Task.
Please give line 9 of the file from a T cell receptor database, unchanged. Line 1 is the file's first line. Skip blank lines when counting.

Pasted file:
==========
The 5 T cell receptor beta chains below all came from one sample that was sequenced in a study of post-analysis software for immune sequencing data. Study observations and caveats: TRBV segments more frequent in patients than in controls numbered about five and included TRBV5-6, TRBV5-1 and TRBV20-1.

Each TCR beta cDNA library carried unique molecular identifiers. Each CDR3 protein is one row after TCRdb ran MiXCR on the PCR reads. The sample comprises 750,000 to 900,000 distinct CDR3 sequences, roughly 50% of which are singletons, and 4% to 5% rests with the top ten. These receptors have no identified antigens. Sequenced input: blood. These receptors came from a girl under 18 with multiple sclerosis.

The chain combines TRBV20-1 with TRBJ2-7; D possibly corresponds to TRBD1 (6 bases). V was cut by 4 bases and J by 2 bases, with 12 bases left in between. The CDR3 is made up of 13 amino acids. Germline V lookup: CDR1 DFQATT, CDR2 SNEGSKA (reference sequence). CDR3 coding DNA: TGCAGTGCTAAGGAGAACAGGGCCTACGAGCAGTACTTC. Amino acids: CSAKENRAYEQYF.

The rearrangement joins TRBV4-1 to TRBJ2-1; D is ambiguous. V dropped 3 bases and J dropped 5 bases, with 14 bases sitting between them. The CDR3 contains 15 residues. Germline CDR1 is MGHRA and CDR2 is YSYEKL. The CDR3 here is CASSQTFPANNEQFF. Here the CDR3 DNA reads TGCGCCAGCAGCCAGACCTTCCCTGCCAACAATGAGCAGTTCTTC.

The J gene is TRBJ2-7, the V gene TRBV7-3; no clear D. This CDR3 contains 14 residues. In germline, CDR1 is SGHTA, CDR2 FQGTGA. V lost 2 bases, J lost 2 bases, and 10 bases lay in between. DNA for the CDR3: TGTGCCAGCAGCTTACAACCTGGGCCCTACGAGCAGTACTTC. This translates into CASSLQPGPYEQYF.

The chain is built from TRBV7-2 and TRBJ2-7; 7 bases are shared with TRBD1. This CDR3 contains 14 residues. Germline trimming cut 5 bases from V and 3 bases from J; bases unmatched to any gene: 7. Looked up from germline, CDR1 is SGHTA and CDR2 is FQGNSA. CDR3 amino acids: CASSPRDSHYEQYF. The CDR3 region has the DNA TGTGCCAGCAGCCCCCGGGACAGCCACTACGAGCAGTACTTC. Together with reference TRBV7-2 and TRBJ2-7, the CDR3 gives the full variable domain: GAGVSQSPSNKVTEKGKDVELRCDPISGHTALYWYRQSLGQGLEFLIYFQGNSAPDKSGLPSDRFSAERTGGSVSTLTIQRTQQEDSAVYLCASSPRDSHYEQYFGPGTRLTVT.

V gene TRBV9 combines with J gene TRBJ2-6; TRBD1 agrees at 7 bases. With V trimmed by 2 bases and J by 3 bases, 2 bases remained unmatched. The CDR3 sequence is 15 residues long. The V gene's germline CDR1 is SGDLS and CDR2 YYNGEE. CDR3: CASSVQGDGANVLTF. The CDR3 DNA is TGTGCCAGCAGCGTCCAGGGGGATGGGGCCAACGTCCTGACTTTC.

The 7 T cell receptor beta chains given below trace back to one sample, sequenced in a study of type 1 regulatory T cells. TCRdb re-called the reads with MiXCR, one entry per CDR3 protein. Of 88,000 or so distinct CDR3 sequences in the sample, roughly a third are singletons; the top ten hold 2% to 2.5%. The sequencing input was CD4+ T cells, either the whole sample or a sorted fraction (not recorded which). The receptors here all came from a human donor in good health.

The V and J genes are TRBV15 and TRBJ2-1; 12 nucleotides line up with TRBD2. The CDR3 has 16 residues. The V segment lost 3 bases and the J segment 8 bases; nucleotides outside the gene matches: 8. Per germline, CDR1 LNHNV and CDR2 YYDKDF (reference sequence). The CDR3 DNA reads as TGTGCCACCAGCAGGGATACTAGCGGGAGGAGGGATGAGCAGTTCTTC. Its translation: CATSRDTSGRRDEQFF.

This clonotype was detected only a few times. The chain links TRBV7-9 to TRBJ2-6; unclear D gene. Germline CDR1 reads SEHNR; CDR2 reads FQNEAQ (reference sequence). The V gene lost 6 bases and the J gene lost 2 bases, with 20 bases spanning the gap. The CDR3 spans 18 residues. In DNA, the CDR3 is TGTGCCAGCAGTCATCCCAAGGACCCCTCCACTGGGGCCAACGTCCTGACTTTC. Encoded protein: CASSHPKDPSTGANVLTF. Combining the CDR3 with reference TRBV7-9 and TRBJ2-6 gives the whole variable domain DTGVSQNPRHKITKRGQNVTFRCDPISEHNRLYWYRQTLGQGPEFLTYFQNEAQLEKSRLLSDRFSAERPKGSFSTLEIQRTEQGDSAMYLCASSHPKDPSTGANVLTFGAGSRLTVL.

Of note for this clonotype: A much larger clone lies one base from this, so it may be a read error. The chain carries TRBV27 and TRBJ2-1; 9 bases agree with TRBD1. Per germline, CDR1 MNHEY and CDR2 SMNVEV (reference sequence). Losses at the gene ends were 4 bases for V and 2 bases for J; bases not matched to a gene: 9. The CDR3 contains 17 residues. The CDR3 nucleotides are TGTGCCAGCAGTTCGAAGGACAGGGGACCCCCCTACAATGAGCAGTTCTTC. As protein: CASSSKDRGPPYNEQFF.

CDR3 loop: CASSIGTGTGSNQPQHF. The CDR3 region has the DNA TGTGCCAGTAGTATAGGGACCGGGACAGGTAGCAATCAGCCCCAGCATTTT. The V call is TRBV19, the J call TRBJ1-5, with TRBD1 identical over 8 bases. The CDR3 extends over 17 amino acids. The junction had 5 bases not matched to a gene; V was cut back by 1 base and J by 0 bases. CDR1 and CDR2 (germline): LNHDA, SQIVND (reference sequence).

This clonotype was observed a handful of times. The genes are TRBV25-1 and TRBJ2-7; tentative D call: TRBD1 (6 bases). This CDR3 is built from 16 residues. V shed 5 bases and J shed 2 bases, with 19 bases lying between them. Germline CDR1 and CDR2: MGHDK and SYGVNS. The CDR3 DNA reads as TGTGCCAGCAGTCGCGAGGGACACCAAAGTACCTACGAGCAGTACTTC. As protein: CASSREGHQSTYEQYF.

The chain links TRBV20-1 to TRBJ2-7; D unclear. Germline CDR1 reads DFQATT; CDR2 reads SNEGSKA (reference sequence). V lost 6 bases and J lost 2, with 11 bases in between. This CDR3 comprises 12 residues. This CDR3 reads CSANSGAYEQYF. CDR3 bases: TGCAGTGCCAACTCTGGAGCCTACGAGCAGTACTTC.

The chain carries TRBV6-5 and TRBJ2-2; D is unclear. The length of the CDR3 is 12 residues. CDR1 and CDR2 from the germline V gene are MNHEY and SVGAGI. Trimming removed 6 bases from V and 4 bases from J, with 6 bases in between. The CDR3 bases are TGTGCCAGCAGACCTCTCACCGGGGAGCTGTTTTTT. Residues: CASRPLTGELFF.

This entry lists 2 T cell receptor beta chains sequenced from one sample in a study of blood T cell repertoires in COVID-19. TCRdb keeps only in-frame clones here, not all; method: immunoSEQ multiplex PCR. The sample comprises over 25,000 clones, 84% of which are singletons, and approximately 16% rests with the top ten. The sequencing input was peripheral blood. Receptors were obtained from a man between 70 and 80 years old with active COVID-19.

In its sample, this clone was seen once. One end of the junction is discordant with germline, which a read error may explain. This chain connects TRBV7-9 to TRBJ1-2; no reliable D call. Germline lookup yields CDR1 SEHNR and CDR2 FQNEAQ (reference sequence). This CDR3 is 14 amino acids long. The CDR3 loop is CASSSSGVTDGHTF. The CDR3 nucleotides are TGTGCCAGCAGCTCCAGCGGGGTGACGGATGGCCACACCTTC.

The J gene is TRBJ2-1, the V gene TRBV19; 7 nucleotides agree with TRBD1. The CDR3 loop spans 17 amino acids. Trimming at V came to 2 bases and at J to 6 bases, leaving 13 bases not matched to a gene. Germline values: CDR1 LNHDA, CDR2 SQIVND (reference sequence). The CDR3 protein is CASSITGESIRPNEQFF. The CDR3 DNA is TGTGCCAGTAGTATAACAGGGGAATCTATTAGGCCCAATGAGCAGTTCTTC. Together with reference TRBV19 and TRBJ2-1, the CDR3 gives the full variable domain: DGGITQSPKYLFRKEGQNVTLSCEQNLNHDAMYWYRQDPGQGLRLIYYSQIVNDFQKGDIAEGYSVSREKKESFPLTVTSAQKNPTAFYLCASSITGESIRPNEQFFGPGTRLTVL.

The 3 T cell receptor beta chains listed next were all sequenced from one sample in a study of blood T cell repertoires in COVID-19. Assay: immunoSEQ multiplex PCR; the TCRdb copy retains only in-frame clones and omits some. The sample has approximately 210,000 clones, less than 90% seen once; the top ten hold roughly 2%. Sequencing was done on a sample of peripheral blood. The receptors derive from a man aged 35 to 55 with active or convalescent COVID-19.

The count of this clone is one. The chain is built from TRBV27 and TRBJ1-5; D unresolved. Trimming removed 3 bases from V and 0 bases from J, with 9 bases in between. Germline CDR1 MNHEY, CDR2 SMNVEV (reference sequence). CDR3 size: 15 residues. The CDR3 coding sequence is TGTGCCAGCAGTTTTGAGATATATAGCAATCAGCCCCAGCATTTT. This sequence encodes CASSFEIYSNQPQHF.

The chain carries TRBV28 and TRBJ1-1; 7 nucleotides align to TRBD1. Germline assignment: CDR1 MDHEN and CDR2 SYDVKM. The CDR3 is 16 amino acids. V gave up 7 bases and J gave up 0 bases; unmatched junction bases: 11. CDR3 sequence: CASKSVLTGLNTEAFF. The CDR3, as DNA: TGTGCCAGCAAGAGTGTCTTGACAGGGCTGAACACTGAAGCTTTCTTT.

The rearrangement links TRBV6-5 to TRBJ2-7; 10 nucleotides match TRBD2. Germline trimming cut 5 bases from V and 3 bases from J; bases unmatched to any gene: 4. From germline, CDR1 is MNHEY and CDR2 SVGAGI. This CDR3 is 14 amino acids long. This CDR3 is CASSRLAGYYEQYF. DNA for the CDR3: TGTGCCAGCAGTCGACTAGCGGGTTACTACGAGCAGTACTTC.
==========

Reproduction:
The V and J genes are TRBV15 and TRBJ2-1; 12 nucleotides line up with TRBD2. The CDR3 has 16 residues. The V segment lost 3 bases and the J segment 8 bases; nucleotides outside the gene matches: 8. Per germline, CDR1 LNHNV and CDR2 YYDKDF (reference sequence). The CDR3 DNA reads as TGTGCCACCAGCAGGGATACTAGCGGGAGGAGGGATGAGCAGTTCTTC. Its translation: CATSRDTSGRRDEQFF.